We have all seen migrating birds traveling in a V-formation. It has long been speculated that this pattern is chosen because it reduces the energy required for flight in the birds that are at the back. But so much fine-tuning of positions was required to save energy by this method that some researchers doubted that this could be the reason and suggested alternatives, such as that the better navigators were in the front for others to follow or that this formation reduced the risk from predators.
But scientists were able to attach devices to a flock of birds and noticed that the birds were not just locating themselves precisely with respect to the lead birds as predicted by the aerodynamics of fixed wing aircraft, but that they were even synchronizing the flapping of their wings to achieve maximum energy savings.
To take maximum advantage of the V’s aerodynamics, each bird would have to position its wing in the upward-moving part of the vortex of air swirling off the end of the wingtip of the bird in front. But that vortex moves up and down because the bird in front is flapping. So the bird behind must not only put itself in the right place, but must also flap at just the right time — which changes depending on the distance between the birds — to keep riding the upwash.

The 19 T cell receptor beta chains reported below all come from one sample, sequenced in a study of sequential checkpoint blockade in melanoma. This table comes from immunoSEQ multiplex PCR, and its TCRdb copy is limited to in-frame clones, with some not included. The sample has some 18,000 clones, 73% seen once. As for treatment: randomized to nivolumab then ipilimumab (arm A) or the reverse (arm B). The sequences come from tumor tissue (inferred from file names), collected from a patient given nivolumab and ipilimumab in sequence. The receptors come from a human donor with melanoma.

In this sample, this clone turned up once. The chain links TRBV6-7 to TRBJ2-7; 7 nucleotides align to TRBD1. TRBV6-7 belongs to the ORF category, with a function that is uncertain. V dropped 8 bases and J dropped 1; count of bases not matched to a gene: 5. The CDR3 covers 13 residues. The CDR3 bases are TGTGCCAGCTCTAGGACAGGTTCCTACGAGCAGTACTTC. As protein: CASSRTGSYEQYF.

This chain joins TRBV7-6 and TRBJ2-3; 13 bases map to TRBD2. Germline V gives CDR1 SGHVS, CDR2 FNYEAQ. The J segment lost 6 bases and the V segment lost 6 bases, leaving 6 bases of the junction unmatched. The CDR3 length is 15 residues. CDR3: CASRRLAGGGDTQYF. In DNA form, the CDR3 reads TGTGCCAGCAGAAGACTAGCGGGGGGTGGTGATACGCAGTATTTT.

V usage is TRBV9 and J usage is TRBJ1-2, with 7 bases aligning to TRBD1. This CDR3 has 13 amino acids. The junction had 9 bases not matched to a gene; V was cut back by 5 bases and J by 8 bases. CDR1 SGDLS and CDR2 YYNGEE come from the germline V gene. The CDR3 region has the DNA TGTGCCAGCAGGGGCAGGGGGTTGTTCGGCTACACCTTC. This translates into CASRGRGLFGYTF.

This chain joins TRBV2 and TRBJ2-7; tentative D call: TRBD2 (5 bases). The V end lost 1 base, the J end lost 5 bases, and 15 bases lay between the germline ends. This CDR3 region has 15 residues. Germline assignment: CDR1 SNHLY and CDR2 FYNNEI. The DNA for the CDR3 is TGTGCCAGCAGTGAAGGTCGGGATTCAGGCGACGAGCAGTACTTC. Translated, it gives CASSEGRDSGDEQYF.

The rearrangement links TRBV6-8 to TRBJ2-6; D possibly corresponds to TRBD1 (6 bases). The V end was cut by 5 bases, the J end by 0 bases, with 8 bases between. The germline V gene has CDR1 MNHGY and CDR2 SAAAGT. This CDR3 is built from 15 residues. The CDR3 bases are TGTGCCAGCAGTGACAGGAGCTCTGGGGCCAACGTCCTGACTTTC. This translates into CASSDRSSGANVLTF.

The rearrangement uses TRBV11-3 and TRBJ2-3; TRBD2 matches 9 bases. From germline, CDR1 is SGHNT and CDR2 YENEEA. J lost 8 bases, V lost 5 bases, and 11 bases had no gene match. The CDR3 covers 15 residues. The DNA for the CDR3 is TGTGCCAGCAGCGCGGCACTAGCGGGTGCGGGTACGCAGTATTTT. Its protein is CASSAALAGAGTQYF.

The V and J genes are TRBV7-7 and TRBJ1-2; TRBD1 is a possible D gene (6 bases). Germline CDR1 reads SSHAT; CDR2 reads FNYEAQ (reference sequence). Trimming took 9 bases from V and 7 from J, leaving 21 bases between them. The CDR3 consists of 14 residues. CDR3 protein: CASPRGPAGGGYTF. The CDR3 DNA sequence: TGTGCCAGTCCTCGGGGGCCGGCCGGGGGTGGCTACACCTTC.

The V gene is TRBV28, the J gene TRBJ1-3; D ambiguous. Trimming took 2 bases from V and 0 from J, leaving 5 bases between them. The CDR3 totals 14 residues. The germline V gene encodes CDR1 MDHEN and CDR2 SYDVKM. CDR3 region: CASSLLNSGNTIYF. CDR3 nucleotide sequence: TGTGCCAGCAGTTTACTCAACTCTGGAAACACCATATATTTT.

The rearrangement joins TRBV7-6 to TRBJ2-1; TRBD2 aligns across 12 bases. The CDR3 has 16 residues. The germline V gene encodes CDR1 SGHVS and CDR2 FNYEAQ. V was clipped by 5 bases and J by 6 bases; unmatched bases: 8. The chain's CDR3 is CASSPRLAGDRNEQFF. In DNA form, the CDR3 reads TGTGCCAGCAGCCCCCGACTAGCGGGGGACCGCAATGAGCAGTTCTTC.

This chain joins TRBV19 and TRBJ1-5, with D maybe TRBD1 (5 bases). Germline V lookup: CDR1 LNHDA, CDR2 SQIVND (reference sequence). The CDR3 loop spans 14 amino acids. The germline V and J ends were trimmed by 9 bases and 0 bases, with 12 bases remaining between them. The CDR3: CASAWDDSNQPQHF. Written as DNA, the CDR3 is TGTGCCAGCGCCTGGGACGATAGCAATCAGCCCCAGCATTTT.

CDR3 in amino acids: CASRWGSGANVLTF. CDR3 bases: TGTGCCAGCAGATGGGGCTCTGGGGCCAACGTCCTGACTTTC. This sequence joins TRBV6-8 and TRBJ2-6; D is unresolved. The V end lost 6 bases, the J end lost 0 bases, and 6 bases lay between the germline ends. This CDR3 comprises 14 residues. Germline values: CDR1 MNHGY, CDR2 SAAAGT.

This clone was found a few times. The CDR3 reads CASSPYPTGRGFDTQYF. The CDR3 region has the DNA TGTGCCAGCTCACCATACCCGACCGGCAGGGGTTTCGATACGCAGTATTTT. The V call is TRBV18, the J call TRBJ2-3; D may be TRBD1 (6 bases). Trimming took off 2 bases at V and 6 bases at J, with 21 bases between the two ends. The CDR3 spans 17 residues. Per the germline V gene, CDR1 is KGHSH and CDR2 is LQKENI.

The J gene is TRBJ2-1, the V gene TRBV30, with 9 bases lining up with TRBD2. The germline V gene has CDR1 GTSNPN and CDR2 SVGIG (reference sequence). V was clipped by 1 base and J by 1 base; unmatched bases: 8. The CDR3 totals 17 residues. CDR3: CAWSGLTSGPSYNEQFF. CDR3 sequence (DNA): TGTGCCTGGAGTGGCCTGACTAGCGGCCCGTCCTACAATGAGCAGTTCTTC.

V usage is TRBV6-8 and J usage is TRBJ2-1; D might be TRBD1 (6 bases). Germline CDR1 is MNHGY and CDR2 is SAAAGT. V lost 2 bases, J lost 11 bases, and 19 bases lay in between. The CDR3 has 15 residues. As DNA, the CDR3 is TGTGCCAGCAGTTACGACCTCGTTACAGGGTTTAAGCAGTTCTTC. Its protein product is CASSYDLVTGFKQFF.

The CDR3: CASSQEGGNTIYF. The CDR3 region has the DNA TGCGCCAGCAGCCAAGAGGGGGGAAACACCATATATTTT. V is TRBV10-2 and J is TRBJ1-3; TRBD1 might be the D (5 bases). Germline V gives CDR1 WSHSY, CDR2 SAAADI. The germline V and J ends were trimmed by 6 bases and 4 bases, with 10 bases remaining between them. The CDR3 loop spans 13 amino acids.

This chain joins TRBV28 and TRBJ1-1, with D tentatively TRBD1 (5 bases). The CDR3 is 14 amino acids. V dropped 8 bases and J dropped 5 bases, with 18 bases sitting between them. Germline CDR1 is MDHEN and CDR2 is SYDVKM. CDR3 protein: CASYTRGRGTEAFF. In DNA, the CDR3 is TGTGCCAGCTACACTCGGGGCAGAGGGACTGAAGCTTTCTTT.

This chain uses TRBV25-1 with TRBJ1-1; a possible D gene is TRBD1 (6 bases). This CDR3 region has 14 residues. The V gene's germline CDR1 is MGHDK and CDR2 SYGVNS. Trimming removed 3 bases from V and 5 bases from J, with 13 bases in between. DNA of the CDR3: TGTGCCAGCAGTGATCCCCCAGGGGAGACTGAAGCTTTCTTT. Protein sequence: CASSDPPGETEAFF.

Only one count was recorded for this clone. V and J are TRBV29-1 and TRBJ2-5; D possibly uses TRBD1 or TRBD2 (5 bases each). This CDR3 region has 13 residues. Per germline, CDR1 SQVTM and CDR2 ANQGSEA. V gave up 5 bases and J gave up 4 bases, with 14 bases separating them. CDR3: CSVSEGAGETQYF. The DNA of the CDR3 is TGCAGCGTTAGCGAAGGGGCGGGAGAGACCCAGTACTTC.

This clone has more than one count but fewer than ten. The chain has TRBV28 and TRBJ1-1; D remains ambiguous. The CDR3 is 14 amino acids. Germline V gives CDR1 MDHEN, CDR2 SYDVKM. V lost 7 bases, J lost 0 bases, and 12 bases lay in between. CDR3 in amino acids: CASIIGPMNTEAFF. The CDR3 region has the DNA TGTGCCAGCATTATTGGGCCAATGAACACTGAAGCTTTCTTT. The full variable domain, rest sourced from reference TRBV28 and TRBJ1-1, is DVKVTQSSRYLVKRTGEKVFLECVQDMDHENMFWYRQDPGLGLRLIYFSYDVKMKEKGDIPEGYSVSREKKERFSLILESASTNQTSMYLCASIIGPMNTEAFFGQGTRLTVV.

Portugal collected data for three flight days of the 36-day paraplane-led migration. From that, he selected a problem-free seven-minute segment to analyse. To his surprise, the analysis showed that the birds’ formation fitted the theoretical predictions of aerodynamics. “They’re placing themselves in the best place and flapping at the best time,” he says.
Whatever their reasons, the birds clearly have a better ability to sense and respond to airflow than researchers gave them credit for. “In general, we know much less about the sensory system than the motor system in animal flight,” says biologist Bret Tobalske of the University of Montana in Missoula. One possibility, suggests Portugal, is that they use special feathers.
“They are just so aware of where each other are and what the other bird is doing,” Portugal says. “And that’s what I find really impressive.”
Here is a video where the researchers discuss their findings.
Birds are amazing.